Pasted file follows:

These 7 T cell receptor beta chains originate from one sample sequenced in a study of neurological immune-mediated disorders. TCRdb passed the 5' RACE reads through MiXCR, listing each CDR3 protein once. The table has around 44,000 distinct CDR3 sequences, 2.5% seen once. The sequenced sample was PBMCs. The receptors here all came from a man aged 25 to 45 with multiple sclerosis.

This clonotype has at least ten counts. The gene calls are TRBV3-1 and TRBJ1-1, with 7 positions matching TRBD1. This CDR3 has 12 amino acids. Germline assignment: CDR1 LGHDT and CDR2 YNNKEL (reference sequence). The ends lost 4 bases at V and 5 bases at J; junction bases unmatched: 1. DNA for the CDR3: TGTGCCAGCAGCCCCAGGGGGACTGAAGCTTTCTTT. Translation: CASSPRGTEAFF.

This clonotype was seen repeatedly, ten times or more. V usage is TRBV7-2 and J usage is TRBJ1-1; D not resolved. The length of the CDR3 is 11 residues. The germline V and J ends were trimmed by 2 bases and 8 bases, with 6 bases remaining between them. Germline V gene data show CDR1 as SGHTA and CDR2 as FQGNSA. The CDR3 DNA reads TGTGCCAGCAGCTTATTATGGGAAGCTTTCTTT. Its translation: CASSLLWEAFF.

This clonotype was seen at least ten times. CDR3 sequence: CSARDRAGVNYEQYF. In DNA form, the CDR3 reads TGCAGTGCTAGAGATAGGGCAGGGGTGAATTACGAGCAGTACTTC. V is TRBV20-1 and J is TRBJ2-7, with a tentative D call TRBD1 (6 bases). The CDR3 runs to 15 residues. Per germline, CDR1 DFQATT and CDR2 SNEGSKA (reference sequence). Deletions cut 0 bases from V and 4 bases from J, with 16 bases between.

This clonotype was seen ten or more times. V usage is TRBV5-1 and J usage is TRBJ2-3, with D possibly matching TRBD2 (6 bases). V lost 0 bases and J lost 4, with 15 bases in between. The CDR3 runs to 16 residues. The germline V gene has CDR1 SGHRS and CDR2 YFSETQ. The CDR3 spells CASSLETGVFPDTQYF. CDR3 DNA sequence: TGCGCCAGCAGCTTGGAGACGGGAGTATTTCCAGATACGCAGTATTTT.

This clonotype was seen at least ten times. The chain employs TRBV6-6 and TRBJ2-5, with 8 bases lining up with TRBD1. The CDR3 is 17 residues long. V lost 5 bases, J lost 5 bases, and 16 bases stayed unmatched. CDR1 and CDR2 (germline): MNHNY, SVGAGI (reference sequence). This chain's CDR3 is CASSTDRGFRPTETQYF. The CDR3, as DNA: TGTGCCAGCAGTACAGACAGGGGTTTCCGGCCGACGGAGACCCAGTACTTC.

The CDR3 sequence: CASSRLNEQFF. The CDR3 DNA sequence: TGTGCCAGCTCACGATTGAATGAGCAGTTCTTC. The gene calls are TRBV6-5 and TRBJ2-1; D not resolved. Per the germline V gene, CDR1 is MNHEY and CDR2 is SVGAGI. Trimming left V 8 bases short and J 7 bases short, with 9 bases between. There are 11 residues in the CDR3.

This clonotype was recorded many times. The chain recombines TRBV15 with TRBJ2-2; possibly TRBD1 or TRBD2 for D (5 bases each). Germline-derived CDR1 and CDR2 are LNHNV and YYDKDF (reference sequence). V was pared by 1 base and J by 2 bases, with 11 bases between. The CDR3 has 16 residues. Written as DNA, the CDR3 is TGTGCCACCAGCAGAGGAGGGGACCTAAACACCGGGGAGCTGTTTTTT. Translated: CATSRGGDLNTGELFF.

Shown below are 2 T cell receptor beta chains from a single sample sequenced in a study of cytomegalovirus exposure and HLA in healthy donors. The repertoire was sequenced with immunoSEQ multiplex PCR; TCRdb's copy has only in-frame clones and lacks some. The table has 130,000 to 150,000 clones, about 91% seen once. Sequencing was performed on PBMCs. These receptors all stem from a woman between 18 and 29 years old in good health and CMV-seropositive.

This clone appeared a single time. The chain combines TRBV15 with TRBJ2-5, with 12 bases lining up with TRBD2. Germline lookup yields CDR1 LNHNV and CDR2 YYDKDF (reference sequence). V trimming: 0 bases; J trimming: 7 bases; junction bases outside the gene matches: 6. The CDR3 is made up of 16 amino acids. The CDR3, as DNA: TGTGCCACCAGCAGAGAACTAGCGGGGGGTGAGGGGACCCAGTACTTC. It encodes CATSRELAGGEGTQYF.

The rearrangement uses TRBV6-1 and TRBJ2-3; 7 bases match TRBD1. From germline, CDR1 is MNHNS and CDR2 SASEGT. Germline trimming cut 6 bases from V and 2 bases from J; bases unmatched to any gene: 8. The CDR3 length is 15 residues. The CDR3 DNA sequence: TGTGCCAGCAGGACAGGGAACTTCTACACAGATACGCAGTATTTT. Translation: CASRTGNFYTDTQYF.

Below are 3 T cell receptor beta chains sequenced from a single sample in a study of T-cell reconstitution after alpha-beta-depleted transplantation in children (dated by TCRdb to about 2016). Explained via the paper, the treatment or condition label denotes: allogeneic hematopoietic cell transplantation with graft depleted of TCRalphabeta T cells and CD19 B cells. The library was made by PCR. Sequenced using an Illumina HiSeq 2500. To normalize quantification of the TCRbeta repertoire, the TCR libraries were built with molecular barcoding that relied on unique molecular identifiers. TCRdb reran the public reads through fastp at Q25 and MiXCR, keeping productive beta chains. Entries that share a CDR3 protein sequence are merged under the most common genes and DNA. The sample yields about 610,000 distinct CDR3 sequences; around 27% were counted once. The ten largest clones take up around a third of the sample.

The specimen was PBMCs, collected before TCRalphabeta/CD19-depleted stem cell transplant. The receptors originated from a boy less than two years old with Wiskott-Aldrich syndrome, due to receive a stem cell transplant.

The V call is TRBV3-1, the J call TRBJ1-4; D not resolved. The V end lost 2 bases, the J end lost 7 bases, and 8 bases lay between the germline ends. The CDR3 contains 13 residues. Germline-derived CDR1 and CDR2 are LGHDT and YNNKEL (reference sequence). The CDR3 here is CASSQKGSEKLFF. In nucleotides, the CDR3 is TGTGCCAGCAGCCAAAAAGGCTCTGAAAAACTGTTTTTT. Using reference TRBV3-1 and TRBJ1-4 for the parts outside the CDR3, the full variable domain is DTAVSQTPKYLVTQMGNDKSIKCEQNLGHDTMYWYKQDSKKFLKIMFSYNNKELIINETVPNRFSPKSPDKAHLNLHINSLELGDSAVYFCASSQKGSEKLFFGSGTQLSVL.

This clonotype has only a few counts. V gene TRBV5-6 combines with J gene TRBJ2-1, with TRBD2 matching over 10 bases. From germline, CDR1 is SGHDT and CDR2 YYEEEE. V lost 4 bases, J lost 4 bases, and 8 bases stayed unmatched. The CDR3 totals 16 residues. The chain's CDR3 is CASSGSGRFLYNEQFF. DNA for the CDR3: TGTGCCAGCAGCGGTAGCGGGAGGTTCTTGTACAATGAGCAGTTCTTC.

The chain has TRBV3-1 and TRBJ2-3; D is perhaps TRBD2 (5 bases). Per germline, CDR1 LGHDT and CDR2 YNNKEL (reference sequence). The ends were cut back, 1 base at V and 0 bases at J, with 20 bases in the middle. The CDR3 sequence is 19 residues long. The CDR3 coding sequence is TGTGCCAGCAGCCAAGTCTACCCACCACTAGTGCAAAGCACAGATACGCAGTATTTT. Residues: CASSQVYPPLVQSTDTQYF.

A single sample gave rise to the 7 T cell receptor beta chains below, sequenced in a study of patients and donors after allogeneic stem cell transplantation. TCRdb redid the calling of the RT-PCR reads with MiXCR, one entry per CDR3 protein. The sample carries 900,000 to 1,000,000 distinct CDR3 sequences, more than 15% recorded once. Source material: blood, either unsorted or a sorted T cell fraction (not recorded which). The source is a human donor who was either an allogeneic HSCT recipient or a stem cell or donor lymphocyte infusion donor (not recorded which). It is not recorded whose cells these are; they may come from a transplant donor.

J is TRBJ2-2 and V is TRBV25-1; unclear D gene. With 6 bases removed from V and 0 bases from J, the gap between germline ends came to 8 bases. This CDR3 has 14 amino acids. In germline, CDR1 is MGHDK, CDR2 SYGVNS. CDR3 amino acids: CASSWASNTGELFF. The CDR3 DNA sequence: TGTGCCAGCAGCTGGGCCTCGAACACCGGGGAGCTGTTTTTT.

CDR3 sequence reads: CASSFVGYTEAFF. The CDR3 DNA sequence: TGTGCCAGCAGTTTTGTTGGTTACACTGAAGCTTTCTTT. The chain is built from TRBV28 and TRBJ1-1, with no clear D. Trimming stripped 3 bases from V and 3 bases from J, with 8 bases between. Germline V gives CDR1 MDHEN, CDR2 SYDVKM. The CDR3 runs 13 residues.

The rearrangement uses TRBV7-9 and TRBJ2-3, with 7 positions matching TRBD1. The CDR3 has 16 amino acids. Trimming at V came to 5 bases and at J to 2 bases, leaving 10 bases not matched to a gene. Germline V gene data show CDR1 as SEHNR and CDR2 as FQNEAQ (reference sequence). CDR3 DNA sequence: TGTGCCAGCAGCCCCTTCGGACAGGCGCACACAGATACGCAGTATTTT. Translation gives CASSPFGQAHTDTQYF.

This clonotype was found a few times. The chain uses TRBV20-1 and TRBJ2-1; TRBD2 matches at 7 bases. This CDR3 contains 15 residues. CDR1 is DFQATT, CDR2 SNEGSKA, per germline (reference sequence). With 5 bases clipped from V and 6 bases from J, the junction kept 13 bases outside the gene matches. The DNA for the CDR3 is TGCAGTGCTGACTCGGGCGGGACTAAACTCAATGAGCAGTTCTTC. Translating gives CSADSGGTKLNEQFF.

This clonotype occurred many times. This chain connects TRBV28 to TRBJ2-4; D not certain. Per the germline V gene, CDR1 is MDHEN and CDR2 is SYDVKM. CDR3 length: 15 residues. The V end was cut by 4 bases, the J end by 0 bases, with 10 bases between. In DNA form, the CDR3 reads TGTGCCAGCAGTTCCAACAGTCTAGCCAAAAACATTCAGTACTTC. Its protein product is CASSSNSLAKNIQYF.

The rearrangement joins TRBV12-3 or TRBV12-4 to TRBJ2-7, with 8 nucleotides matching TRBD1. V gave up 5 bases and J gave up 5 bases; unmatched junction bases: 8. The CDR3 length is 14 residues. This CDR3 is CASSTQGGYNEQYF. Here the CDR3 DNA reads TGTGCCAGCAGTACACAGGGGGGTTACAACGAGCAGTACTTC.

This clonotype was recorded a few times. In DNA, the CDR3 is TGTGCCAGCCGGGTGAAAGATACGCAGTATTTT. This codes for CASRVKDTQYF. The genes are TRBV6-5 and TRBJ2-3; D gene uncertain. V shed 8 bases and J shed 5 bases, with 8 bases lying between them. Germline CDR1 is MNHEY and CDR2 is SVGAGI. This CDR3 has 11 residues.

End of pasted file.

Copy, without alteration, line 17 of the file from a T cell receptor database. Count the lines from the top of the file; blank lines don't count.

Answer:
A single sample gave rise to the 7 T cell receptor beta chains below, sequenced in a study of patients and donors after allogeneic stem cell transplantation. TCRdb redid the calling of the RT-PCR reads with MiXCR, one entry per CDR3 protein. The sample carries 900,000 to 1,000,000 distinct CDR3 sequences, more than 15% recorded once. Source material: blood, either unsorted or a sorted T cell fraction (not recorded which). The source is a human donor who was either an allogeneic HSCT recipient or a stem cell or donor lymphocyte infusion donor (not recorded which). It is not recorded whose cells these are; they may come from a transplant donor.